His writing seeks to shine a fierce light on the places and peoples he visits (The Independent)
He became embedded in the societies that he writes about with such captivating panache (The Independent)
Leigh Fermor's work is that of a heartfelt wanderer truly involved in mankind (Geographical Magazine)
Keen judgement, a fine eye for detail and a truly prodigious memory (Geographical Magazine)
A collection of the most delightful and evocative pieces from books, journalism and letters by Patrick Leigh FermorSee all Product description
Top customer reviews
I did wonder about buying this volume as, almost inevitably, I have all of his major published works on my bookshelf. But even when reading excerpts from classics like 'A time of Gifts' I felt I was getting acquainted with the people and places for the very first time.
But there are lots of unpublished gems here - or at least pieces that have been published in obscure and sometimes defunct publications.
The book is based on sections: travel; Greece; people; books as well as a section called 'flotsam' that includes a lovely piece on gluttony and a marvelous letter to Diana Cooper.
Paddy is as remarkable as ever. If I've not given this five stars it is only because it reminds me (so forcibly) that we are still awaiting the final installment of the trilogy covering the walk from Holland to Constantinople. But, anyhow, while we're all waiting the 'Words of Mercury' will simply encourage us to re-read the back catalogue. And who knows; when we've finished, perhaps the new volume will be ready!
I really can't believe that anyone reading this review will not have read Paddy's work before. But if you haven't, my goodness, your in for the literary treat of a lifetime!
Bits from 'the Traveller's tree'; articles from the Spectator; biographical bits, book reviews, and even a section called, simply, 'flotsam'. It is all most enjoyable, and his way of writing gives me jolts of pleasure; it is the way the words fit together, calling up vistas, smells, unseen mysteries and long-gone times.
I am not quite sure why everyone alweays calls Leigh Fermor a travel writer. Sure, he travels a lot; but surely, he is a people writer first of all. And a history writer, a myth writer, a place-and-atmosphere writer; a wonderful writer. Five stars, even if some of the reviews are too erudite for me. A trove of treasure, this one. I recommend it to your attention, and pleasure.
Sir Paddy Leigh Fermor was a decorated war hero, secret agent, adventurer and traveller - but most of all, he was one of the finest writers of his generation. His prose has seldom been bettered and my reading of his books often has me racing to my English dictionary - my Greek dictionary, too! - for clarification.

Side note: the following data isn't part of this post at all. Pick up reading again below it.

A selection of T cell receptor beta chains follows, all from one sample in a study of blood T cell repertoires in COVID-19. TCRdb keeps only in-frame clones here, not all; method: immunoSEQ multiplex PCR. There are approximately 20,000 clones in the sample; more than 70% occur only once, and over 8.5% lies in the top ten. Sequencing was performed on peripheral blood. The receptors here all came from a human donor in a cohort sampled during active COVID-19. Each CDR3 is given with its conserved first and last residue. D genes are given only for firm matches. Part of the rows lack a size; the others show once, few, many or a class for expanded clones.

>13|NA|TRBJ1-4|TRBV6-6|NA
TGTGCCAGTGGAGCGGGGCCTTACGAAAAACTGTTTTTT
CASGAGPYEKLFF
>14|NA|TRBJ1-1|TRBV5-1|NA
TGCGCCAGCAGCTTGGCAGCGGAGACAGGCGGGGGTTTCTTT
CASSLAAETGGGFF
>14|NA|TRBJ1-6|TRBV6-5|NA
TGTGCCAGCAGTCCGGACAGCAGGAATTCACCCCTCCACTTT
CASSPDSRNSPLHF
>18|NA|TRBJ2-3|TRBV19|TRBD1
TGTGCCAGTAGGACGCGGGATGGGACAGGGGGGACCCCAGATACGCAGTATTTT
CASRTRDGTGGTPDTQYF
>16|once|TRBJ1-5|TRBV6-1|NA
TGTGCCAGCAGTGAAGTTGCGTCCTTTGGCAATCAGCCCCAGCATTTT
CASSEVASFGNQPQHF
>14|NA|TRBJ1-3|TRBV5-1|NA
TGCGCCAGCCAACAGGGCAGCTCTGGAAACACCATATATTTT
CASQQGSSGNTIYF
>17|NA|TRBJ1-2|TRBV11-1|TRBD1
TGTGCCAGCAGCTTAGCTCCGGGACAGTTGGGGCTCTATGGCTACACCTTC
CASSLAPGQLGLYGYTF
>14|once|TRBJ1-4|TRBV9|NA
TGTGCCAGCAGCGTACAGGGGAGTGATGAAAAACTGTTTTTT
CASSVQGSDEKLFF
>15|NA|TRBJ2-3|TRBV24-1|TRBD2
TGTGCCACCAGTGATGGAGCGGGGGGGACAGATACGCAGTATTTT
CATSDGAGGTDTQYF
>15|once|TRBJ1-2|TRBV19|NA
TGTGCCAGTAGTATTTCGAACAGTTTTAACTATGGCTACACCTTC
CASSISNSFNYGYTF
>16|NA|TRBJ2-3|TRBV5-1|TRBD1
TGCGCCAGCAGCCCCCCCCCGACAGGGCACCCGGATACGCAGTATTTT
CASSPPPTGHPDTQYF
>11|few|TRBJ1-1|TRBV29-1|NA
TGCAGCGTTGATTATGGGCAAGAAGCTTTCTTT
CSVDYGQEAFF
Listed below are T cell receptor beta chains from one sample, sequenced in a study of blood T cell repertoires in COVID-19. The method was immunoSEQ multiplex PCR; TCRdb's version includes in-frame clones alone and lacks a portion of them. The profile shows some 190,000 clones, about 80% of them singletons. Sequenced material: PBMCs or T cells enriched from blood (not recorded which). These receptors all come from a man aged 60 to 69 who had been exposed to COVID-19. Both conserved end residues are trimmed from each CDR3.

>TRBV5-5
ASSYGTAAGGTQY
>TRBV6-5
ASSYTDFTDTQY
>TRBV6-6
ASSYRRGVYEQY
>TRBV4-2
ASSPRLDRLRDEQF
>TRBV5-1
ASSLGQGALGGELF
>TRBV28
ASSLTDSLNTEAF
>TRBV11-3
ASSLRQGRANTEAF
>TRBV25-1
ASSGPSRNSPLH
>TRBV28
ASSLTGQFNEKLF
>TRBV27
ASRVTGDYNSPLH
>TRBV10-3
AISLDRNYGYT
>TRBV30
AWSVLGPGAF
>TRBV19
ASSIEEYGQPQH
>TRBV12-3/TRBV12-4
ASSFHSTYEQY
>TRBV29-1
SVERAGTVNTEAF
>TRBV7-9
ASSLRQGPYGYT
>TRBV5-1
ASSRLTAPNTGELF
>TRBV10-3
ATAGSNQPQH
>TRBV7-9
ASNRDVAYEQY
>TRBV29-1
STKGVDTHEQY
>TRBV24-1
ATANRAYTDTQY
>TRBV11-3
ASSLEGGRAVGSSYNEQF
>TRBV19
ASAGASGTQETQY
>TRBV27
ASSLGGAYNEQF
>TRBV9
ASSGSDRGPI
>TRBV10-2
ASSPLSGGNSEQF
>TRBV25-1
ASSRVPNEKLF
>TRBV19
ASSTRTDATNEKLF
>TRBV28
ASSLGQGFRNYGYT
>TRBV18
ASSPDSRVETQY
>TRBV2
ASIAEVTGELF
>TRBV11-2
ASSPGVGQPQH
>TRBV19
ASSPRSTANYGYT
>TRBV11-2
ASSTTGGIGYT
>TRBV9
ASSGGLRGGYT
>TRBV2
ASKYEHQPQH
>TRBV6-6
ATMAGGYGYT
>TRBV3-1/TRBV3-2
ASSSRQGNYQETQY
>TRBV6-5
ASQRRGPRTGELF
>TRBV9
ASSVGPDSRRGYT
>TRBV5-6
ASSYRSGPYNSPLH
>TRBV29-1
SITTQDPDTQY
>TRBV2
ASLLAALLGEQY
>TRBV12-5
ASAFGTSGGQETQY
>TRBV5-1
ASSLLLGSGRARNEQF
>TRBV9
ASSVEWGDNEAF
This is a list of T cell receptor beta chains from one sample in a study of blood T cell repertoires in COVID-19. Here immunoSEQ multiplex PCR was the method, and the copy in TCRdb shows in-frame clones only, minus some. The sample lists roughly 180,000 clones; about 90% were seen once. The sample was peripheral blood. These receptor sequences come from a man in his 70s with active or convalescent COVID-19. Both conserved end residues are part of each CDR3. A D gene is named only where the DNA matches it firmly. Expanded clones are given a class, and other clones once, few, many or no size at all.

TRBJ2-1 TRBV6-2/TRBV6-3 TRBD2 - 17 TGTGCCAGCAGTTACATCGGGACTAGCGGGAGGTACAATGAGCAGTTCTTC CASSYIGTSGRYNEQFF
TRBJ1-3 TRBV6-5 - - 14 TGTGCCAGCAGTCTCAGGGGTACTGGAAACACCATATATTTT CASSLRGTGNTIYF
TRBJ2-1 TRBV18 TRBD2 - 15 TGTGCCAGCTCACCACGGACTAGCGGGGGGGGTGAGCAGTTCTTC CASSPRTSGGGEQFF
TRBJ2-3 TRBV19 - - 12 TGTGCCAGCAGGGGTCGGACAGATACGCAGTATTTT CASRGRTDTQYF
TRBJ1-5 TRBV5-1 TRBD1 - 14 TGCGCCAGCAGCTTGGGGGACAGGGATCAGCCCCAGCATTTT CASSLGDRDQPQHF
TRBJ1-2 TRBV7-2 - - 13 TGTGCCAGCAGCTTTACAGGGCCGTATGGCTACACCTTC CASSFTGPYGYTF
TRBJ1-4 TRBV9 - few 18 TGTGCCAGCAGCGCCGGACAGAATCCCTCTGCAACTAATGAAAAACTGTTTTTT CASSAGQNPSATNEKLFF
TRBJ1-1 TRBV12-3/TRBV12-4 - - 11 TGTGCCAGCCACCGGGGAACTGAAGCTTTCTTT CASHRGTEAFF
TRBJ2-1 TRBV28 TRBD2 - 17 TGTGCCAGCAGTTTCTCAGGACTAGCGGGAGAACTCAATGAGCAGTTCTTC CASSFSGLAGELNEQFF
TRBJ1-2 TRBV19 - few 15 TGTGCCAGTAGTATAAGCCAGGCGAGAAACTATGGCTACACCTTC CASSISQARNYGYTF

In this well put-together anthology, my favourite is the Greek section, especially the `Supper in the Sky' chapter from `Mani'. It's almost possible to smell the roast lamb as it's served up in the tower, sixty feet above ground level and the imagined thoughts of the shipboard passengers are a delight. Until now, I was unaware that Sir Paddy had written an account of the `Ill met by Moonlight' episode in wartime Crete; one wonders what precisely would have happened to General Müller (the original target for abduction, instead of General Kreipe) due to the extreme brutality meted out to the Cretans by the German forces under his command - nothing good, I fear!
Artemis Cooper has done a very fine job in cobbling these extracts together. I understand that she and Anthony Beevor are currently working on Sir Paddy's biography, for publication later this year; as far as I'm concerned, it can't come soon enough.
"What Gable ?"
"We'll frieze in this gutta!"
"Do you ....caryatid ?"
"Mmm ! But don't telamon !"
I do not suppose Paddy ever descended from Parnassus and deigned to play a mundane game of "Scrabble", but I should not have liked to find myself in competition with him playing parlour games involving words. Yet I think the price of this paperback is warranted by that piece of trivia alone !
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Most recent customer reviews
He writes poetic prose which is a delight to read.